The key questions of the 3D printed organ market
The technology challanges, regulation, and supply chain.
Currently, 3D bioprinting research focuses on drug discovery and toxicity applications (in vitro), or tissue and organ modeling (in vivo). There are research projects focussed on bioprinted 3D tumor models, which mimic the actual tumor environment, or projects which aim to create realistic 3D tissue constructs with the potential to implant them in the human body in future clinical applications. However, setting up bioprinters in healthcare organisations and printing transplantable organs is still far from today.
At present, the bioprinting of fully functional complex internal organs, such as hearts, kidneys, and livers, is still far away. One of the limiting factors in achieving 3D printed organs for transplant is the size. Currently, researchers can create miniaturized tissue resembling natural tissue, but many of these constructs are not capable of achieving a therapeutic impact due to their small size.
The other key issue is the complex network of cells, tissues, nerves, and structures in a human organ. They need to be positioned with the highest precision so that the organ functions properly. Currently, we do not have the technology to precisely blueprint these complex networks using different materials, cell types and bio-inks in the same final structure.
The technology challenges being faced by the bioprinted industry
There are three key challenges of bioprinting: the printer technology, the biomaterials, and the vasculature of the printed construct.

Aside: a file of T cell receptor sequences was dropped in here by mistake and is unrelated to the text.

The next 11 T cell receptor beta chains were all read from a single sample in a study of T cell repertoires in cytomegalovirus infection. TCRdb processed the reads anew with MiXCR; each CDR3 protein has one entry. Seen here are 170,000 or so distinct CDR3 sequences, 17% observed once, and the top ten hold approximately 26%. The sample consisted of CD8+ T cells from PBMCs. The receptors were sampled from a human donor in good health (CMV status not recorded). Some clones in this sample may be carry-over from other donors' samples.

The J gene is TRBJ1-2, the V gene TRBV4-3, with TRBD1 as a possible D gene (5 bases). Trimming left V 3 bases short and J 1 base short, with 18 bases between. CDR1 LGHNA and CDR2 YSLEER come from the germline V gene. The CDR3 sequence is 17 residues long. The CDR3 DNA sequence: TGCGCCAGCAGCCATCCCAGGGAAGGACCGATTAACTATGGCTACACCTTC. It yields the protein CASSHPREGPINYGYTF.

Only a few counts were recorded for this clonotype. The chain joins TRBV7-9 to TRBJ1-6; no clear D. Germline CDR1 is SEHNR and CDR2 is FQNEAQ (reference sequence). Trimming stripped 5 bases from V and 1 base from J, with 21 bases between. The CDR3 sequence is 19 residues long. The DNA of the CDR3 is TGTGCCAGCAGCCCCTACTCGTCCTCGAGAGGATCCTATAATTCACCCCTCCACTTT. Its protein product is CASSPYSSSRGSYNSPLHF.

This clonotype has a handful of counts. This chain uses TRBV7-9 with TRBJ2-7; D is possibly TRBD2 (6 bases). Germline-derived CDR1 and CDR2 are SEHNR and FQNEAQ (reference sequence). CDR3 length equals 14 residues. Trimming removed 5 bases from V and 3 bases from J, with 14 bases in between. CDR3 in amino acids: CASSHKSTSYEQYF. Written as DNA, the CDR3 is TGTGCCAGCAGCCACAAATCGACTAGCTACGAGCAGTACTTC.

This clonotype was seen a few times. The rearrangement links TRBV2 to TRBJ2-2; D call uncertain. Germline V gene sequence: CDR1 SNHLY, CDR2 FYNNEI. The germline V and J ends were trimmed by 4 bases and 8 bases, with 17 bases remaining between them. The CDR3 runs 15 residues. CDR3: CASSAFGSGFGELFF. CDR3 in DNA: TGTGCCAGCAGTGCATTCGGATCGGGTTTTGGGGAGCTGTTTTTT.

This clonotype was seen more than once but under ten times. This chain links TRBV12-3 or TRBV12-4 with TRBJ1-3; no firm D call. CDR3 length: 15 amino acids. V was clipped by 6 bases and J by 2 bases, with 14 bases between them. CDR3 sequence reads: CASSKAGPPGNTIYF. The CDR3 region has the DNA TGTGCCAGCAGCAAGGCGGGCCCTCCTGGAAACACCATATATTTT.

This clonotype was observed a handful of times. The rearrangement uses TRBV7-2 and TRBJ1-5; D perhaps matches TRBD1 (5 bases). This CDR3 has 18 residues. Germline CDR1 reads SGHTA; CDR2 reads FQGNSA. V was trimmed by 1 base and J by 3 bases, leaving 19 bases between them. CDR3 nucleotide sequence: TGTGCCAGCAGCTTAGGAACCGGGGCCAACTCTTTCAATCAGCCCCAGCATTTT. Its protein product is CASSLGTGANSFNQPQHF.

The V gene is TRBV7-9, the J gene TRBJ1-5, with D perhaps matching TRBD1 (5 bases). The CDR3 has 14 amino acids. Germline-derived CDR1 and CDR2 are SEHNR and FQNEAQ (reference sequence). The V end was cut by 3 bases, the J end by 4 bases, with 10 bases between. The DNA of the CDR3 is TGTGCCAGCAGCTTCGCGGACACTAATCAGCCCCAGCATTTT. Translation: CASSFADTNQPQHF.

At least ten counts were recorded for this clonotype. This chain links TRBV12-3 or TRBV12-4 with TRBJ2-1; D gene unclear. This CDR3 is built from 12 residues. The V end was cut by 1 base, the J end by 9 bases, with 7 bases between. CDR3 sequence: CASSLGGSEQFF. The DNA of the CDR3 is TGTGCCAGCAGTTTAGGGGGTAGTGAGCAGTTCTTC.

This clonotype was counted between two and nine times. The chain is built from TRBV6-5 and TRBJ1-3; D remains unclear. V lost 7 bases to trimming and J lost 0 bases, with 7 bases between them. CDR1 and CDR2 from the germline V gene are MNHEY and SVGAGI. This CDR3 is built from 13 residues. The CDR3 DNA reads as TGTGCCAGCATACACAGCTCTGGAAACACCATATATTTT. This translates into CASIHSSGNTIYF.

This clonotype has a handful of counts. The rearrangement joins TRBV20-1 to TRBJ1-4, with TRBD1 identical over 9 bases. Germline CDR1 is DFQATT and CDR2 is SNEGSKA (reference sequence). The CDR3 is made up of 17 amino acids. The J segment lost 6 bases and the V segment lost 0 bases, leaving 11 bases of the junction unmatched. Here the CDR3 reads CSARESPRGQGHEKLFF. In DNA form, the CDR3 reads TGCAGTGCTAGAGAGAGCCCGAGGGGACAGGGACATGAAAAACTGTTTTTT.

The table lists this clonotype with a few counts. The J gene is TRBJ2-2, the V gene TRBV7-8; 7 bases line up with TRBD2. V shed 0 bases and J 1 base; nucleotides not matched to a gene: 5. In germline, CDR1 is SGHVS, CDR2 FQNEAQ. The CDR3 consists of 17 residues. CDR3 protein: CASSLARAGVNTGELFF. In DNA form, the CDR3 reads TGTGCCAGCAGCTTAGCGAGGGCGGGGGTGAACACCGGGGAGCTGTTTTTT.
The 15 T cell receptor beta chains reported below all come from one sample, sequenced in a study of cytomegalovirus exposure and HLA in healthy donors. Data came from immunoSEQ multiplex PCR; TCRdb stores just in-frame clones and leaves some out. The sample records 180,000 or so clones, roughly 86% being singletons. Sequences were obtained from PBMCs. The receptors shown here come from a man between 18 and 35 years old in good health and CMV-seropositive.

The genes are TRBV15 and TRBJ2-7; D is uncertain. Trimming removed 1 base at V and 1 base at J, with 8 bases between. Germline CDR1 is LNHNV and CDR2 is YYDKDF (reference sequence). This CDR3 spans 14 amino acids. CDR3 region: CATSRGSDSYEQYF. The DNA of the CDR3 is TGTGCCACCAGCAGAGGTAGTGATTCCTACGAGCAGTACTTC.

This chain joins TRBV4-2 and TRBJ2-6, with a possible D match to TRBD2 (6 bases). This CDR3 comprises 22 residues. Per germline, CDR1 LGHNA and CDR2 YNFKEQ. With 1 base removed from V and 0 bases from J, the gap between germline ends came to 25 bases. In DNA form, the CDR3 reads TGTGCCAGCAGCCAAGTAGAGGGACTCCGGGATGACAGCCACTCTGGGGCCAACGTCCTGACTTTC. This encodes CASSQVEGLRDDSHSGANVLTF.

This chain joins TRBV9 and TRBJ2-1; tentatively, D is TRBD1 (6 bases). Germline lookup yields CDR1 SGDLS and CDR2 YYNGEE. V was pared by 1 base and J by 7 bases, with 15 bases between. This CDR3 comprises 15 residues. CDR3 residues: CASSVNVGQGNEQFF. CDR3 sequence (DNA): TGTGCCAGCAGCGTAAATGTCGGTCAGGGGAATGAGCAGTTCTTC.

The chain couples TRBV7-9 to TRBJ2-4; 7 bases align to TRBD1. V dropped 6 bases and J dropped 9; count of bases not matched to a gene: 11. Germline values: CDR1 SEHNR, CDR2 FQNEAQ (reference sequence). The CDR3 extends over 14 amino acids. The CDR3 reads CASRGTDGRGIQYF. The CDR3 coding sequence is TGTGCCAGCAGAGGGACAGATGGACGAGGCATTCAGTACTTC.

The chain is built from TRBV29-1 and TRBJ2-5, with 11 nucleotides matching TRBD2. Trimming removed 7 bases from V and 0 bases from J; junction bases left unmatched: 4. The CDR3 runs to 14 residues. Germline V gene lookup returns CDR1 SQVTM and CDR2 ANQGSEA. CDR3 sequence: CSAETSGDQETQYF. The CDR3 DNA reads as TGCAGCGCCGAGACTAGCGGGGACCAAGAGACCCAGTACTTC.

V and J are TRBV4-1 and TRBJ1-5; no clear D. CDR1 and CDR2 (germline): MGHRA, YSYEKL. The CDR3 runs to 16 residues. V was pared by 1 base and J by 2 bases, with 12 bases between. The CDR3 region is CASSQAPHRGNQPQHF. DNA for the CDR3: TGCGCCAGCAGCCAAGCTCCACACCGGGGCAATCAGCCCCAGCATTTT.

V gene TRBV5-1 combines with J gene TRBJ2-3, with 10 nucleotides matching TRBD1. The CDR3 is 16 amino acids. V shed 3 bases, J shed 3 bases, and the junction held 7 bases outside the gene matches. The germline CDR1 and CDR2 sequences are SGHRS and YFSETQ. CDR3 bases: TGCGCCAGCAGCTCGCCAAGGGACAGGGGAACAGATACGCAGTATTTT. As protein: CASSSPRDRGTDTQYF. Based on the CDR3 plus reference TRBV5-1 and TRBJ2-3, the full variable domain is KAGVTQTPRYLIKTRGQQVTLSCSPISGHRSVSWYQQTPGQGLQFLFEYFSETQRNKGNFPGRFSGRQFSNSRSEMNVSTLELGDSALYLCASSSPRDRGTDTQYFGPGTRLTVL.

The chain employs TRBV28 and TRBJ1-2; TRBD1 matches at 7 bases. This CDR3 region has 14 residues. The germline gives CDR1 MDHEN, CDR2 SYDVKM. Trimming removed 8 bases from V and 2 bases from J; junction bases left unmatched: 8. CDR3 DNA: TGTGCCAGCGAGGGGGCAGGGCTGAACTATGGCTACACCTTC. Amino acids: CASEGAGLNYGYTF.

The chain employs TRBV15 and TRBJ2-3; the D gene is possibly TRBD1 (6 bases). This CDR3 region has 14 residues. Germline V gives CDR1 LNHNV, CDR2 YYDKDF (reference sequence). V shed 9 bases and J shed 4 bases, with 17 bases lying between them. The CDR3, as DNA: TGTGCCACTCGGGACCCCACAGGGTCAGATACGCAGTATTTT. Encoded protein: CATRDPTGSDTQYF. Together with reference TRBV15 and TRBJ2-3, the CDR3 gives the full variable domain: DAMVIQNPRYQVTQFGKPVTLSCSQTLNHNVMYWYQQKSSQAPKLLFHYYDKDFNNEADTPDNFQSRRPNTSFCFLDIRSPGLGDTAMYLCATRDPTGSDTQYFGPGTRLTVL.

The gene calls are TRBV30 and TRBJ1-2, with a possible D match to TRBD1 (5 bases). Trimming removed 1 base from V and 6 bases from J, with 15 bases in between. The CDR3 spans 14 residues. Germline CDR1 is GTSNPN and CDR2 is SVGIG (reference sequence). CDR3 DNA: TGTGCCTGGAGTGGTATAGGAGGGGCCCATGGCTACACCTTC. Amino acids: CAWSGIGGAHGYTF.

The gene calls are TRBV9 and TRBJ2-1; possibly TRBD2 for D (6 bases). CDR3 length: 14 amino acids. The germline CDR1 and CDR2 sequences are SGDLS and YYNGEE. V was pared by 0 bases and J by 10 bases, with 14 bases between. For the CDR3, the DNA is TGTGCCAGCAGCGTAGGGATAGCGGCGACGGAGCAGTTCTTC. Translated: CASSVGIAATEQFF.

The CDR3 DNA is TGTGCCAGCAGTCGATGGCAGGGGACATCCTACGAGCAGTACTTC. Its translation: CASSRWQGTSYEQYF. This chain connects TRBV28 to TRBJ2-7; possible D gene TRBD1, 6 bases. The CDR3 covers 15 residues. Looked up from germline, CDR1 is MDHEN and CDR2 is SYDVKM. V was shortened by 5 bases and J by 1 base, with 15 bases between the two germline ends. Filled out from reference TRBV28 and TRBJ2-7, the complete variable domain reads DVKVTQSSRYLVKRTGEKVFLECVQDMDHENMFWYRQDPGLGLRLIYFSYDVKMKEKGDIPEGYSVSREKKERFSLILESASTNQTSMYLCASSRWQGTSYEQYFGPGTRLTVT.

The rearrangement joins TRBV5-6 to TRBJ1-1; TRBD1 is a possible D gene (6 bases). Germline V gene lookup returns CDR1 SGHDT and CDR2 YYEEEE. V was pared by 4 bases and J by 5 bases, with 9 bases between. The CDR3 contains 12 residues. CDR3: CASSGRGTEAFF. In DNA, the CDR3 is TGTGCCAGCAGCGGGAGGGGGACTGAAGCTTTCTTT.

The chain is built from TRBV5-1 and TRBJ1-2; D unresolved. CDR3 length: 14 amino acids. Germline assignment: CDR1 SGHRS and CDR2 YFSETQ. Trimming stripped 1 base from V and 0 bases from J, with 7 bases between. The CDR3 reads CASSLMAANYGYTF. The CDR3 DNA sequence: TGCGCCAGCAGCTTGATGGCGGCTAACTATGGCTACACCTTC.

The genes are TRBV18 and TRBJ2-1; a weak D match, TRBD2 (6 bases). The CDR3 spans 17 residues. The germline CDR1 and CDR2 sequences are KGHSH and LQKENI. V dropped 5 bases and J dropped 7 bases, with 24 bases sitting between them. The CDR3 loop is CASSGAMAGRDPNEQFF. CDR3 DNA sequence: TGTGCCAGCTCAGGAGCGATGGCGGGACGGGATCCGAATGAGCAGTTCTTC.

Bioprinter technologiesneed to increase resolution and speed and should be compatible with a wide spectrum of biocompatible materials. Higher resolution will enable better control in the 3D microenvironment.
Biomaterials are undoubtedly the primary limitation of this technology. Today, we are limited to several biocompatible natural and synthetic bio-inks. Natural bio-inksprovide an excellent microenvironment capable of mimicking the native ECM, while thesynthetic materials provide good mechanical strength and can be modified to promote cell attachment, proliferation, and differentiation. The ideal would be a biocompatible, synthetic, modifiable and modular system. A base material in which mechanical properties can be easily adapted for the chosen additive method and then formulated for each specific cell type or multiple cell types involved in the end application.
Finally, there is a fundamental challenge with the vasculature of the printed construct. In vivo, the tissue is continually fed by sufficient oxygen and nutrients.If the tissue is constructed using a bioprinter, then it also needs a vascular system. Diffusion by itself will only work up to 150-micrometer thickness. Beyond this thickness, the tissue will not develop properly. Though researchers have made significant advancements in understanding the processes involved in vascular development and function, we do not yet have sufficient knowledge to recreate vascular structures in vitro. If we hope to understand the complex biology of in vivosystems, we must find ways to recapitulate in vitro the major architectural features found in living organisms, particularly multi‐scale, branched vasculature and the associated convective and diffusive transport.